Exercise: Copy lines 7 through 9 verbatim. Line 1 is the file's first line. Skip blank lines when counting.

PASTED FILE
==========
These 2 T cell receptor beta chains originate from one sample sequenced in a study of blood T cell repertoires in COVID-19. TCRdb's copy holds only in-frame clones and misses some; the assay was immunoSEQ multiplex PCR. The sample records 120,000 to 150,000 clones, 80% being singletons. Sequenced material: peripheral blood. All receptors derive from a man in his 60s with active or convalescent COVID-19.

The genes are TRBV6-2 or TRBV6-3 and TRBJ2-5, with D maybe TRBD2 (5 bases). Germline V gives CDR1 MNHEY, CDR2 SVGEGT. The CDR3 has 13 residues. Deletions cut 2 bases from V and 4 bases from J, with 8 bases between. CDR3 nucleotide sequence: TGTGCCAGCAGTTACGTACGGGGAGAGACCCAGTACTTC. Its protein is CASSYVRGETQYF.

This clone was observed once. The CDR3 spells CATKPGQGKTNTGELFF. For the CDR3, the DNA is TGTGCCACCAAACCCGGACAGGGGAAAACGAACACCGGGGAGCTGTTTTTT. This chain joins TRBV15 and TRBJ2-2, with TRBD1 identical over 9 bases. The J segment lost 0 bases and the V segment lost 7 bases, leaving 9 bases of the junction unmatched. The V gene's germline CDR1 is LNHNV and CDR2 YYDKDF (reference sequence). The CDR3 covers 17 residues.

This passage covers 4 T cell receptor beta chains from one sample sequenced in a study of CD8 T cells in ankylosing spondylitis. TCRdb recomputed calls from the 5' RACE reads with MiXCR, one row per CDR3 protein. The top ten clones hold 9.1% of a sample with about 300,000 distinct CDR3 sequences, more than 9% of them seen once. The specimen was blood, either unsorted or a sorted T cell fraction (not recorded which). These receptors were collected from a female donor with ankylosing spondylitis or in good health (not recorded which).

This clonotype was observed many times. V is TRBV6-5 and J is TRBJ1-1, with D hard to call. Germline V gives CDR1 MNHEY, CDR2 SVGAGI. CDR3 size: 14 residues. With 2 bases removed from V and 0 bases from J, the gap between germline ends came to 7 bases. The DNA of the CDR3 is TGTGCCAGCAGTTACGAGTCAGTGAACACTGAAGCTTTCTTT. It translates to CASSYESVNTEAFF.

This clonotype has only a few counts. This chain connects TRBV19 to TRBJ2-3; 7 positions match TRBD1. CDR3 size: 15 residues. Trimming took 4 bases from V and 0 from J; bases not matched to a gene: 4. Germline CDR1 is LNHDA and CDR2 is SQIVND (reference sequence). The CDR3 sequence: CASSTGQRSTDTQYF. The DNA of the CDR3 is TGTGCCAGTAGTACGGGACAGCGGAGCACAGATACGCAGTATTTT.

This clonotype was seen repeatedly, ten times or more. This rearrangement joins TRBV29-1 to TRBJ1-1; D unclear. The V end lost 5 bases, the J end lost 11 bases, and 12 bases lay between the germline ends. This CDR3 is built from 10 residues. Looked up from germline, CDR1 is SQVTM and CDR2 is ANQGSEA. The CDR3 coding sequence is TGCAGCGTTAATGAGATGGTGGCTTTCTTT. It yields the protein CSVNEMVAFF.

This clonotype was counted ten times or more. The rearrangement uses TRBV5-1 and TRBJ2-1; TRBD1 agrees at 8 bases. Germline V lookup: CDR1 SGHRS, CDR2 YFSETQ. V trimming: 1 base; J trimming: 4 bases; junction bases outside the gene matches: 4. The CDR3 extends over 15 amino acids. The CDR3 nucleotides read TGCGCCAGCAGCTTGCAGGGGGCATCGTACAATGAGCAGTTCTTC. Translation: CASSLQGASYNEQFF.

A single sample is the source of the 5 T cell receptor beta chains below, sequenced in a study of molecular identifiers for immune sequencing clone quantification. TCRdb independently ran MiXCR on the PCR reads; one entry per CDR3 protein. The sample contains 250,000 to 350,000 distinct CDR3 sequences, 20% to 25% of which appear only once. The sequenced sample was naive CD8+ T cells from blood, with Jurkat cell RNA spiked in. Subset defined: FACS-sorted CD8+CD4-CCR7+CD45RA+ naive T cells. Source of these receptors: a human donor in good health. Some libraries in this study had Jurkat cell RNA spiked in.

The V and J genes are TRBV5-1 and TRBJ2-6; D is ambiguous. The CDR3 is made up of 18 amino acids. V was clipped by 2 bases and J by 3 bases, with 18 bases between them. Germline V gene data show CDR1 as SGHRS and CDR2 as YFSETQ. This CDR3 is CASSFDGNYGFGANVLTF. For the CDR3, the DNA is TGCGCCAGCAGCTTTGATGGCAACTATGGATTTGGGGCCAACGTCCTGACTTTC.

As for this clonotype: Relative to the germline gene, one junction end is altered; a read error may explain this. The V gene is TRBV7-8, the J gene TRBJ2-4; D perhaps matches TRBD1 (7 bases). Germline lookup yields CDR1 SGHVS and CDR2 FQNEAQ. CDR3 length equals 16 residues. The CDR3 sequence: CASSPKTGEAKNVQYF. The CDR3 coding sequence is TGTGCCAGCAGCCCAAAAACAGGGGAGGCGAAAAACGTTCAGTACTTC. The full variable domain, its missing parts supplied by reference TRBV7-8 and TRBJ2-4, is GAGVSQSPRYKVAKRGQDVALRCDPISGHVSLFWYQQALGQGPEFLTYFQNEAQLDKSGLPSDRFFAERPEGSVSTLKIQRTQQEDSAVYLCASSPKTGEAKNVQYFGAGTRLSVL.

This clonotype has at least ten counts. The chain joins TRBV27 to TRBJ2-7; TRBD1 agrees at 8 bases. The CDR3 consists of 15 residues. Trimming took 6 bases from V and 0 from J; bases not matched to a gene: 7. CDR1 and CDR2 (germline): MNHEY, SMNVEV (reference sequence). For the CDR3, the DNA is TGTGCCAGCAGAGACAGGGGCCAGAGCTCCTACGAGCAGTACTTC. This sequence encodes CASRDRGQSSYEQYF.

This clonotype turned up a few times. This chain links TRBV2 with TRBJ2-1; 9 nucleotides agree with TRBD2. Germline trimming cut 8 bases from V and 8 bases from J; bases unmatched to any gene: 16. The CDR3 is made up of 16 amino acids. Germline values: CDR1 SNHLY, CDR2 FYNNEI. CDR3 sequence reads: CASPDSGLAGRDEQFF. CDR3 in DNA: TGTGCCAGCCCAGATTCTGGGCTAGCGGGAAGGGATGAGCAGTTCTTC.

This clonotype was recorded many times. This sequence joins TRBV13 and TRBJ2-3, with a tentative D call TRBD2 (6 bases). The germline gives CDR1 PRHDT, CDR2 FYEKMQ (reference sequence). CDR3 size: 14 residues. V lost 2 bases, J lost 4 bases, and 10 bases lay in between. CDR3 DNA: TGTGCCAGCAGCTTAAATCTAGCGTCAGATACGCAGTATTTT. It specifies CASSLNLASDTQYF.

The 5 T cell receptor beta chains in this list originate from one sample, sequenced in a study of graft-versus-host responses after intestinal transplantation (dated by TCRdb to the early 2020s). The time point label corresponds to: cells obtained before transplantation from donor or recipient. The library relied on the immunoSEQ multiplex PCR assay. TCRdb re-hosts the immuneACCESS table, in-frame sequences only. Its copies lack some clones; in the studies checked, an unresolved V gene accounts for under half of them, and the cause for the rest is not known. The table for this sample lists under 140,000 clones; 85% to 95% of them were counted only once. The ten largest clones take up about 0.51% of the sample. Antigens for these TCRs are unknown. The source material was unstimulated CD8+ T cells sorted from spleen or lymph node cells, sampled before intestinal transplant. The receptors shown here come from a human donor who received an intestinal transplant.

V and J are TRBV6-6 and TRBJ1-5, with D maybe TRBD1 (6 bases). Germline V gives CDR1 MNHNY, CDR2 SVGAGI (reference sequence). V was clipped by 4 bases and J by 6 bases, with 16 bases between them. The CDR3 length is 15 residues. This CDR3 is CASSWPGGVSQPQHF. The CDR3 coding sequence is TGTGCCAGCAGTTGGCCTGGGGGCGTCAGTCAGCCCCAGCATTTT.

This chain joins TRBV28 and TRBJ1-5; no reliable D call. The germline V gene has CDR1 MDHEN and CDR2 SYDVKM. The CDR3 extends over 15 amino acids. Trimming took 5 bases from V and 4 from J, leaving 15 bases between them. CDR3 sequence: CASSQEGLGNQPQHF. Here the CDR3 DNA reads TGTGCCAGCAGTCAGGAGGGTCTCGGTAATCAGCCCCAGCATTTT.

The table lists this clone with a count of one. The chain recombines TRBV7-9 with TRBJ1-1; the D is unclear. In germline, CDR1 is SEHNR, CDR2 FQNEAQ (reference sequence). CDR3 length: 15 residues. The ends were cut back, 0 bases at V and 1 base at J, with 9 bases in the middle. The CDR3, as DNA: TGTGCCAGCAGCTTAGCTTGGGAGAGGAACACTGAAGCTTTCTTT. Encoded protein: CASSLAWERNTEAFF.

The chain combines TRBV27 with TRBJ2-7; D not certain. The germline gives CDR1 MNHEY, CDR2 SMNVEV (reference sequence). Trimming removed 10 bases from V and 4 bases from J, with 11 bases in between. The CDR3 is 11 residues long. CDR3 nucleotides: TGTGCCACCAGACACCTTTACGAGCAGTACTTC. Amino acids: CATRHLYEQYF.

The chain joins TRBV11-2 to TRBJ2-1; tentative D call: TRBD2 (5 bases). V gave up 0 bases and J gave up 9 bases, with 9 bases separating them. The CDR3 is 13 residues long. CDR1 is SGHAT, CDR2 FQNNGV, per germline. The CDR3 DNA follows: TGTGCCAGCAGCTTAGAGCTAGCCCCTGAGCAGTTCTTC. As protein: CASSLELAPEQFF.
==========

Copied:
This clonotype was seen repeatedly, ten times or more. This rearrangement joins TRBV29-1 to TRBJ1-1; D unclear. The V end lost 5 bases, the J end lost 11 bases, and 12 bases lay between the germline ends. This CDR3 is built from 10 residues. Looked up from germline, CDR1 is SQVTM and CDR2 is ANQGSEA. The CDR3 coding sequence is TGCAGCGTTAATGAGATGGTGGCTTTCTTT. It yields the protein CSVNEMVAFF.

This clonotype was counted ten times or more. The rearrangement uses TRBV5-1 and TRBJ2-1; TRBD1 agrees at 8 bases. Germline V lookup: CDR1 SGHRS, CDR2 YFSETQ. V trimming: 1 base; J trimming: 4 bases; junction bases outside the gene matches: 4. The CDR3 extends over 15 amino acids. The CDR3 nucleotides read TGCGCCAGCAGCTTGCAGGGGGCATCGTACAATGAGCAGTTCTTC. Translation: CASSLQGASYNEQFF.

A single sample is the source of the 5 T cell receptor beta chains below, sequenced in a study of molecular identifiers for immune sequencing clone quantification. TCRdb independently ran MiXCR on the PCR reads; one entry per CDR3 protein. The sample contains 250,000 to 350,000 distinct CDR3 sequences, 20% to 25% of which appear only once. The sequenced sample was naive CD8+ T cells from blood, with Jurkat cell RNA spiked in. Subset defined: FACS-sorted CD8+CD4-CCR7+CD45RA+ naive T cells. Source of these receptors: a human donor in good health. Some libraries in this study had Jurkat cell RNA spiked in.